Where a court is located often determines the type of cases that it hears. For example, the "Rocket Docket" of the Eastern District of Virginia hears a large number of patent and technology-related cases both because of the speed at which it dispenses justice and also the many technology companies in Northern Virginia--not to mention that the Patent and Trademark Office is a few blocks away from the Alexandria courthouse.
The Western District of Virginia, however, is not traditionally known for its patent docket or technology-related cases. When I clerked for Judge Wilson in Roanoke, one of the biggest cases the court heard that year was a RICO conspiracy involving (alleged) moonshiners in Franklin County. Growing up in nearby Lynchburg, I often heard Franklin County referred to as the "moonshine capital of world." While the homemade distillation of spirits certainly involves some measure of technology, that RICO trial was certainly not a technology-based case. At the time, it was not surprising that the court heard more moonshining cases than patent cases.
All of that may be about to change, however, given the recent growth of tech start-ups in the region. This growth is largely fueled by the universities--the University of Virginia, Virginia Tech and James Madison University--located in Charlottesville, Blacksburg and Harrisonburg.
According to an article in today's Daily Progress, the Charlottesville area is the fastest growing area in the country for venture capital investment since 2010. The largest investments were in technology companies, many of which got their start from academic research associated with UVa. The article explains:
The Center for Innovative Technology also was involved with most of the companies receiving venture capital funding. The center works to promote the technology industry around the state, and since 2004 it has invested seed money in numerous technology and life-science companies around the state, including local biotechnology and semiconductor companies.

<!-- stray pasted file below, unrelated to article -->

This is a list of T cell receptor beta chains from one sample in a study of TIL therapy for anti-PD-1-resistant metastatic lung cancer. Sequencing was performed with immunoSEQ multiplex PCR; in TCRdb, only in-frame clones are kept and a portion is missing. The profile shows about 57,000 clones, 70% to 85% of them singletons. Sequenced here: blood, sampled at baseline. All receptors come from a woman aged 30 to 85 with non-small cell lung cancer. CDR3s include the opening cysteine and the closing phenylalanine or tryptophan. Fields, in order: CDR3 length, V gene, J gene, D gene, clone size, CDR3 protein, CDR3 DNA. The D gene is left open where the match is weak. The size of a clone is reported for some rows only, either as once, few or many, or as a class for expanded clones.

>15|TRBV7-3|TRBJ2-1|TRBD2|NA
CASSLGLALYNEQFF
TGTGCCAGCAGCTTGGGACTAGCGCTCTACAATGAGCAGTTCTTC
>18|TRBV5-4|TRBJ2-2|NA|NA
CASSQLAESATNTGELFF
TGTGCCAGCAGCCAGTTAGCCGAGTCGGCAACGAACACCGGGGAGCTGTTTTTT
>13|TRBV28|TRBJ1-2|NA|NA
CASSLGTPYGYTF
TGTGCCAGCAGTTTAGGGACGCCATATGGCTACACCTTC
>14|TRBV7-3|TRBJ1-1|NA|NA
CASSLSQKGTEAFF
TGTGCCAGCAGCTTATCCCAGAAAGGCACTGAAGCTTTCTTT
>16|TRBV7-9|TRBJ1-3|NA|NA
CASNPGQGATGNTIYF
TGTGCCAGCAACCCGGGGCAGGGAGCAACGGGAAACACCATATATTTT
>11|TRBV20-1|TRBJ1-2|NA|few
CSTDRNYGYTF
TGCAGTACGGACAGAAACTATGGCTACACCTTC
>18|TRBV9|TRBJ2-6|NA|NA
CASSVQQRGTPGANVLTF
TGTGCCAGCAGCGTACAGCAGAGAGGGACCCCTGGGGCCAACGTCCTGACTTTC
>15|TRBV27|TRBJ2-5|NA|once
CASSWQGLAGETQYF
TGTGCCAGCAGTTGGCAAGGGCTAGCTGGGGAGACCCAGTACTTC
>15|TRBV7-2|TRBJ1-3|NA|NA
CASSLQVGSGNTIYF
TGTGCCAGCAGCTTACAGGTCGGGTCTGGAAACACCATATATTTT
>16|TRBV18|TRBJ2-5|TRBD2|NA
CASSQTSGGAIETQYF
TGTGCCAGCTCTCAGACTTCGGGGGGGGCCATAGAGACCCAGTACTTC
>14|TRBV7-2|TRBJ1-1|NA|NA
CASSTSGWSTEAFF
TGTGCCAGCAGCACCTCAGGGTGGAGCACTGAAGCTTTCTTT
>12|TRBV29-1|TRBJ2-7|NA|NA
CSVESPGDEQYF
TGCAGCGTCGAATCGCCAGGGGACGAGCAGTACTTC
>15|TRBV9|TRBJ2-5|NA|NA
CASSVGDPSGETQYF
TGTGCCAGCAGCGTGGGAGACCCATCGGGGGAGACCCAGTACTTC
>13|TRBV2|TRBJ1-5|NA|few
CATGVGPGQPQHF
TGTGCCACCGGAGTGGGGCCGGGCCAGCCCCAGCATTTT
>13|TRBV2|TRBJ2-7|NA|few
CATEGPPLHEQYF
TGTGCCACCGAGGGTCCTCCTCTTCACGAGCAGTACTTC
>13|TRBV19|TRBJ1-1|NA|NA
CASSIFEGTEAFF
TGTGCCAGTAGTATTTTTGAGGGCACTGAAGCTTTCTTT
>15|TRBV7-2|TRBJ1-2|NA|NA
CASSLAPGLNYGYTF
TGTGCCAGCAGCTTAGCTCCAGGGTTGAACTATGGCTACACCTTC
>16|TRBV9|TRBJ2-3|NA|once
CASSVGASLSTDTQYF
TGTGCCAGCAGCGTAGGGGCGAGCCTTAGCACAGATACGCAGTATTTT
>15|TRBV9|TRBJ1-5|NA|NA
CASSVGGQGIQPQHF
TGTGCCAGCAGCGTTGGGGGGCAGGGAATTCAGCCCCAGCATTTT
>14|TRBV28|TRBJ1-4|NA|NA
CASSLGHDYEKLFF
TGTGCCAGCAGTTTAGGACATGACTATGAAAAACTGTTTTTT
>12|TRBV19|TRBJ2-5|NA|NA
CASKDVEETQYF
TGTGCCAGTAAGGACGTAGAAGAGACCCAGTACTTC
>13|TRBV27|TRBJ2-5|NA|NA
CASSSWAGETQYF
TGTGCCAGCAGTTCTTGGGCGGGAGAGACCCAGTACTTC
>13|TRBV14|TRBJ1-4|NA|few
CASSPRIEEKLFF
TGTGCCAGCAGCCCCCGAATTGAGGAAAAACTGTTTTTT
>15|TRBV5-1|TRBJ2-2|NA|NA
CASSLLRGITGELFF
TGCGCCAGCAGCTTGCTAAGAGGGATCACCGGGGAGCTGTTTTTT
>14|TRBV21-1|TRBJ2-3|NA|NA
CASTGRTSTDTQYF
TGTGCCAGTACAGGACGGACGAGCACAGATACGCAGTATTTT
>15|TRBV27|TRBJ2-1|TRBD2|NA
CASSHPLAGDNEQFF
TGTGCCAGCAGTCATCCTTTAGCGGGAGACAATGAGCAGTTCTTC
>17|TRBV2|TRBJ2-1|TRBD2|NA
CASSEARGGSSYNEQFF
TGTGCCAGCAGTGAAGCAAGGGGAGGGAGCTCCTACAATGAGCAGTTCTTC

As the market in Charlottesville has grown, [the center's investment director] said, word is spreading that it's a good place for tech startups -- it has a high concentration of talented people, a nice location and access to a major university..
The number of local companies receiving venture capital funding has increased 55 percent annually since 2010, and the amount of investment dollars pumped into the Charlottesville market has increased by $157 million.
This type of growth--fueled by the confluence of nearby universities, public-private partnerships, low taxes and livable communities--reminds me of the success of North Carolina's Research Triangle Park. Womble Carlyle's early commitment to technology led us to open an office in RTP in the 1990s. As a law firm, we have seen first hand how a technology driven economy can transform a region, including its courts and legal market. Let's hope the same thing (without the traffic, of course) is happening here in Charlottesville.